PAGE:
Howard Post brings new small works to a show at Medicine Man Gallery on September 15
By Medicine Man Gallery on
By Michael Clawson
At the Masters of the American West exhibition in February, the Autry Museum of the American West presented a discussion that focused on the “New West” that seemed to mostly address work that had been created in the last decade. Outside the theater after the event, painter Howard Post had a chuckle: “They’ve been calling it the New West for 50 years,” he said. “Is it really new anymore?”
Post was making a playful joke, but he had a point. Mostly that contemporary, forward-thinking Western painters had been around before, including Woody Gwynn and Fritz Scholder, and several who were even still working, such as Ed Mell, Billy Schenck and Post, the Tucson painter who uses his light palette to create beautiful Western scenes that are unique to the Western art world.
The contemporary Western artist, whose works have captivated collectors for decades, will be showing a new collection of small works in a show opening September 15 at Medicine Man Gallery in his hometown of Tucson. “All of them are small, some 9-by-12s and several 8-by-16-inch paintings,” he says. “I’ve been having fun painting in that wide format. It really lends itself to nice compositions.”
Howard Post - The Comfort Zone | 9" x 12" | Oil on Board
Post, like many artists around the country, has been waylaid in his studio by the pandemic. He’s still working, of course, but he’s not leaving the house for much more. “I’m fairly used to working by myself all day almost every day, so my routine hasn’t changed much,” he says. “Where it hurts is missing the shows, including the Prix de West. They did the awards ceremony for that and it was all on video. It was very strange. I think we all miss getting out and seeing the artwork and meeting our artist friends.”
When asked if the mood of the country, especially the cabin fever that comes with the pandemic, if that seeps its way into his work in any way, Post says he’s good at separating himself from the outside world, a possible byproduct of his illustration days. “I’m not a painter of current events or psychological events. There is no shadow over my shoulders, and nothing is ever dripping down into my color palette,” the painter says. “I’ve been painting a long time, so things may annoy me, but the never come into the studio with me.”
Post, a third-generation Arizonan, has had a long history in Tucson that stretches back to his grandparents, who settled in the Southern Arizona city while on their way to Mexico. Later they were run out by Pancho Villa, but returned to begin their lives again. Post grew up on a farm and competed in rodeos, and always wanted to be a cowboy. After college he was an illustrator in Salt Lake City and worked somewhat closely with Arnold Friberg, Kenneth Riley, Tom Lovell, Harry Anderson and a young Gary Ernest Smith, who shows with Post still today. By 1975 he had taken a teaching position back in Tucson, where his thoughts turned to his own work. And five years later he went all in on his art career.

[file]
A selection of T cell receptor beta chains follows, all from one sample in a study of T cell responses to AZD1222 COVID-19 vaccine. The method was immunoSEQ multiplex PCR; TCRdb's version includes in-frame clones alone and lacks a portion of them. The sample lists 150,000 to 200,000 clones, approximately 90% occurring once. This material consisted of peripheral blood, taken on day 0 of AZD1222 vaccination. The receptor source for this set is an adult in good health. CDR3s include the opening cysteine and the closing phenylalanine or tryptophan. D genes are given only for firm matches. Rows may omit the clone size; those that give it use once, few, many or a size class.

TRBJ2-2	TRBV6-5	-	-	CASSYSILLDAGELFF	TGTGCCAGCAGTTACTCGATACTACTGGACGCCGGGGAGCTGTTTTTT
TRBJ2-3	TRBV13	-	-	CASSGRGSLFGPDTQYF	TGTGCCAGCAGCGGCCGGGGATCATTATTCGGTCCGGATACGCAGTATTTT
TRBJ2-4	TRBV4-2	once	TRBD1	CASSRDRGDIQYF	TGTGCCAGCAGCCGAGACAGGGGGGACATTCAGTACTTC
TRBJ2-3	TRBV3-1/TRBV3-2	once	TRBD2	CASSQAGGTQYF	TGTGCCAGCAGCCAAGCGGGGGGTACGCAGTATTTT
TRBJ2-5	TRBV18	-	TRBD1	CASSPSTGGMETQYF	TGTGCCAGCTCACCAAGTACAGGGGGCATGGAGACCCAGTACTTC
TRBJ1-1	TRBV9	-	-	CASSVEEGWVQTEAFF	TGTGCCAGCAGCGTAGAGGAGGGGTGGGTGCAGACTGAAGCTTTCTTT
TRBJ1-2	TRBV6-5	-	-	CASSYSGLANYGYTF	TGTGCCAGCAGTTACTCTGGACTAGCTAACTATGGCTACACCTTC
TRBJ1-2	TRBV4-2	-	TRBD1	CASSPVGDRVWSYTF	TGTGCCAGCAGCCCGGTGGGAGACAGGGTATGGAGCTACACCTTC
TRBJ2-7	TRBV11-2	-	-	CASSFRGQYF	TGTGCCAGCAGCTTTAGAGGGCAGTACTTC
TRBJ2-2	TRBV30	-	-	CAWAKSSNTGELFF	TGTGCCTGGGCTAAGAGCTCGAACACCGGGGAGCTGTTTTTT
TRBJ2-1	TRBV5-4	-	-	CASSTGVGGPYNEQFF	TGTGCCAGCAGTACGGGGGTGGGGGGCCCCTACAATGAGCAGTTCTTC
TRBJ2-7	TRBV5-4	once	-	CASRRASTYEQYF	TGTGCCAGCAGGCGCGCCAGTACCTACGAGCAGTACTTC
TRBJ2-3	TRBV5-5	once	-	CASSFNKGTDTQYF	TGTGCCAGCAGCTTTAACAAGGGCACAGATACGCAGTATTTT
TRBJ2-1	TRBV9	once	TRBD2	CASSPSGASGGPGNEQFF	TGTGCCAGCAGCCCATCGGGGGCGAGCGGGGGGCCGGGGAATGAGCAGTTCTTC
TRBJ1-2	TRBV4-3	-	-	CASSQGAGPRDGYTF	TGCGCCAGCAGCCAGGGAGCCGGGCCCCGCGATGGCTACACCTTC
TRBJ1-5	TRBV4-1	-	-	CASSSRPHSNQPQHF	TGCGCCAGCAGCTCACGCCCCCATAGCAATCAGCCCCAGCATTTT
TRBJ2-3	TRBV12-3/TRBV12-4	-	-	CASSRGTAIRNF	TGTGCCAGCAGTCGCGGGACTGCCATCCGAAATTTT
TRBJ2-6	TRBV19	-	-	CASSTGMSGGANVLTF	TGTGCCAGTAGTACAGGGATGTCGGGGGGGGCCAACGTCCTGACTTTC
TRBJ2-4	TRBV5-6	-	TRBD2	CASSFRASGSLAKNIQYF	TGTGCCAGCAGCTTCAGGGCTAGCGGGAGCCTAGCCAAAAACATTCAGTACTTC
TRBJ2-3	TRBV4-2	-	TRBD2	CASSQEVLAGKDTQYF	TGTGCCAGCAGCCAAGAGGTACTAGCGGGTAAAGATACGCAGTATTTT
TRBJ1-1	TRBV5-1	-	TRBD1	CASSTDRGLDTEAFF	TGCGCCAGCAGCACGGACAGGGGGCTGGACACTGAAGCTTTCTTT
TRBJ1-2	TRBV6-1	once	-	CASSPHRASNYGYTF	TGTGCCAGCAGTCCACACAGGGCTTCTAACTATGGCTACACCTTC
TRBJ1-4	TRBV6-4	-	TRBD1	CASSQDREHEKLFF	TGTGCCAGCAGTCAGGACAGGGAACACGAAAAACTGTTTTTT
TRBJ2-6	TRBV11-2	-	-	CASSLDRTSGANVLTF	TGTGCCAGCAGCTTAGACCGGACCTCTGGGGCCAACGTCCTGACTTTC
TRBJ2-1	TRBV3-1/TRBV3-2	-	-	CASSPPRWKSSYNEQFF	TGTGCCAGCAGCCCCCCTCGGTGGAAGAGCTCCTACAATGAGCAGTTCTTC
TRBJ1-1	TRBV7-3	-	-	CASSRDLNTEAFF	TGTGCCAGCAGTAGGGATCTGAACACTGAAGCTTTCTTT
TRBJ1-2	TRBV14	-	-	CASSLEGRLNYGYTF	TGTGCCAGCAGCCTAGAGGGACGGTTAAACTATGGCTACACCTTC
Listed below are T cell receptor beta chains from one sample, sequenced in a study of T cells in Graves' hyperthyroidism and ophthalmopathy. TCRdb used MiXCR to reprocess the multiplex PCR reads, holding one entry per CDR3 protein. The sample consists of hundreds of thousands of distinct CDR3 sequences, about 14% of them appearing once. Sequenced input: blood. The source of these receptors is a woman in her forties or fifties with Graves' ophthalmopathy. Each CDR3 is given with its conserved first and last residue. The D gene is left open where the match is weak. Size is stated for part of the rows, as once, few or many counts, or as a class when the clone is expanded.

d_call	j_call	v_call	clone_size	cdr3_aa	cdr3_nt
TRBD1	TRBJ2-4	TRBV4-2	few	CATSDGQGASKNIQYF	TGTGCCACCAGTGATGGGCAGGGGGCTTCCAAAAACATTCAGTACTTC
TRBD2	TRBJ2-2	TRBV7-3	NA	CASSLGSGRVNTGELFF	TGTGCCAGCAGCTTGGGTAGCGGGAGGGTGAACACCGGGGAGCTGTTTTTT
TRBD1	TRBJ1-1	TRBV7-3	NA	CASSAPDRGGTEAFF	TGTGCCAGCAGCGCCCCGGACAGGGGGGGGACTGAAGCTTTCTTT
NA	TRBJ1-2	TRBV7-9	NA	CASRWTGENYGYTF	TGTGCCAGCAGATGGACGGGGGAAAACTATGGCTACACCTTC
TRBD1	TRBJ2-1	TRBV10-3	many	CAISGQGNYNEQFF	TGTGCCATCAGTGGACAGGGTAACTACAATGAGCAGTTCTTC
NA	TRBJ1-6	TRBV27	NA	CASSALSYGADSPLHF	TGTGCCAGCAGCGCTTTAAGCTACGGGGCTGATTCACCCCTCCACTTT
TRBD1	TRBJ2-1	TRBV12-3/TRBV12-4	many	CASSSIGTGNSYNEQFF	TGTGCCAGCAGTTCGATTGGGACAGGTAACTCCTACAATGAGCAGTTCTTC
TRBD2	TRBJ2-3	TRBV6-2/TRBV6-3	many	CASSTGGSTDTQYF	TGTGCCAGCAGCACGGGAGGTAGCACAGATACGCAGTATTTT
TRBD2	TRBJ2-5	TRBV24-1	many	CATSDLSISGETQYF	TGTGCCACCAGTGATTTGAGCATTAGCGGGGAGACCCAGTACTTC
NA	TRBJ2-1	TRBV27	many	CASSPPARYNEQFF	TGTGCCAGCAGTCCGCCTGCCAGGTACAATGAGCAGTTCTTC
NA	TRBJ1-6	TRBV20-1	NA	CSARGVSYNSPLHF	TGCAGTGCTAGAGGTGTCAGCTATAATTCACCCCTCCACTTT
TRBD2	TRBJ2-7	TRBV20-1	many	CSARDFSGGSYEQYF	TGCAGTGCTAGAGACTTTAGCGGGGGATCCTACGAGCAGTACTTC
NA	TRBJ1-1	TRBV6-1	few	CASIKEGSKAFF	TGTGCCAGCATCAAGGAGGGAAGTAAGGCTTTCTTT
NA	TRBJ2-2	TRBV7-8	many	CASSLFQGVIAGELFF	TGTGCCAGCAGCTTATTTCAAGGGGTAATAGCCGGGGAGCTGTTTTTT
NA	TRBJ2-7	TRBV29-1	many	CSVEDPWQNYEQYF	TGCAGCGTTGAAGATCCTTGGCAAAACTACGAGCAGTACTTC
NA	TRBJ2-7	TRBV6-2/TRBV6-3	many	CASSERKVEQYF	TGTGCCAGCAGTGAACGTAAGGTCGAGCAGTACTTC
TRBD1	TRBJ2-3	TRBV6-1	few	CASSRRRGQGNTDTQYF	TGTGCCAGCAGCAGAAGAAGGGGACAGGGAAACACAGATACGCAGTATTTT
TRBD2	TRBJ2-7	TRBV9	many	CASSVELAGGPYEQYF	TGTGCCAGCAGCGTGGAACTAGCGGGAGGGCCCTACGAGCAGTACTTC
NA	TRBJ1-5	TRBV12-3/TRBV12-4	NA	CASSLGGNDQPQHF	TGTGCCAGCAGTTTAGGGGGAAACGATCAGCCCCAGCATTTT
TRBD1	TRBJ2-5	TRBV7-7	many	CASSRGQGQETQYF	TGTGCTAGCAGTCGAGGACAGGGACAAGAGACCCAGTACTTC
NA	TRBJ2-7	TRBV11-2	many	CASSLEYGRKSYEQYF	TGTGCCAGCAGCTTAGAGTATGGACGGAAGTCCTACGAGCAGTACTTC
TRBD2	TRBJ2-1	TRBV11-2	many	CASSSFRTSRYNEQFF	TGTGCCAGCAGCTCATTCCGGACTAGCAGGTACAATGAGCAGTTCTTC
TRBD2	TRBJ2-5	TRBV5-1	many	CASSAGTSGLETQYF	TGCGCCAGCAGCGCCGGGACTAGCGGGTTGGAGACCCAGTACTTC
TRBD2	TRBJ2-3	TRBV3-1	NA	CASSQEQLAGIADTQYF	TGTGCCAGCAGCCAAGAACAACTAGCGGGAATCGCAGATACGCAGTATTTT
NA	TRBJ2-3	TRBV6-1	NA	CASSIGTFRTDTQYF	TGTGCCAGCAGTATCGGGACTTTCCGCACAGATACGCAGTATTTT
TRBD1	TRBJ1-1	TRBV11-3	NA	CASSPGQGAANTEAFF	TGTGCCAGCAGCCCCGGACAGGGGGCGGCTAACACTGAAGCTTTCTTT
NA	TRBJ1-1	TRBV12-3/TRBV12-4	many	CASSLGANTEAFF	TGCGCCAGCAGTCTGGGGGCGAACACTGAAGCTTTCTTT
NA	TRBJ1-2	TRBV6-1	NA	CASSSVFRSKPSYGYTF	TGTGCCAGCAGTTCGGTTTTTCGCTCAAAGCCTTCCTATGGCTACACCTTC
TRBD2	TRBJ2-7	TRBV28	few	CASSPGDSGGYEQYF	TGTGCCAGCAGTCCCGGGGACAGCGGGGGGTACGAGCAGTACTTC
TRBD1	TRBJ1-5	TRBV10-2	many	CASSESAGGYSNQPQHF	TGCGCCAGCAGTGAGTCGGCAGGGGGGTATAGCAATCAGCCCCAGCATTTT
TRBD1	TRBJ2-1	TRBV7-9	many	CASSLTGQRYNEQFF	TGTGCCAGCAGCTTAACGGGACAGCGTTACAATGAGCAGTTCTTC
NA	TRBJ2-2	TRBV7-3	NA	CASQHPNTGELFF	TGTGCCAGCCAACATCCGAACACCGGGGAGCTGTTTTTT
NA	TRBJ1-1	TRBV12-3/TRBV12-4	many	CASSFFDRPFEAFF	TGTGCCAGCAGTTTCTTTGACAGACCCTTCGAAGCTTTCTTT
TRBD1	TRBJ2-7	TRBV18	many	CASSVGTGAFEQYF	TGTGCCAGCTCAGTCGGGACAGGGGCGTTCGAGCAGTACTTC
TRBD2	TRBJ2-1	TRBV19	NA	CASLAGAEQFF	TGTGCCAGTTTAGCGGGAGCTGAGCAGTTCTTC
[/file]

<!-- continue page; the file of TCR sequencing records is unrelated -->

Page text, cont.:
Howard Post - Open Gate | 9" x 12" | Oil on Board
Recently Post had a chance to revisit his childhood home, which is now part of Tucson’s Brandi Fenton Memorial Park. After his family sold the home and property that belonged to his parents, it was leased to the art group SculptureTucson, which is now using it as their headquarters. At an open house, Post was an invited guest and he strolled through his old home, remembering places where he had hung his art. “It was pretty cool to see it as a place for art,” he said at the time.
These days, Post is still painting the parts of the desert that interest him, namely horses. And he’s painting them through an abstract lens and his unique sense of color. “I just love the corrals and the abstract patterns you get,” he says. “Even the land has a lot of abstract quality to it, and it’s that kind of stuff that really catches my eye.”
He seems hesitant in talking about his own work. It could easily be modesty, or just an unwillingness to explain everything. Or a little of both.
“I guess it’s an ego thing. I don’t want to go on all about my work, because it seems like I’m talking about myself. I also think it takes the fun out of it for the viewer. They want to interpret it for themselves. Unless it’s a historic piece with a whole story behind it, most paintings have a mystique to them. They can suffer if you overclarify everything in it,” Post says. “For me I want to focus less on what it means and more on the abstract qualities, the design elements and accidents that happen with nature and animals.”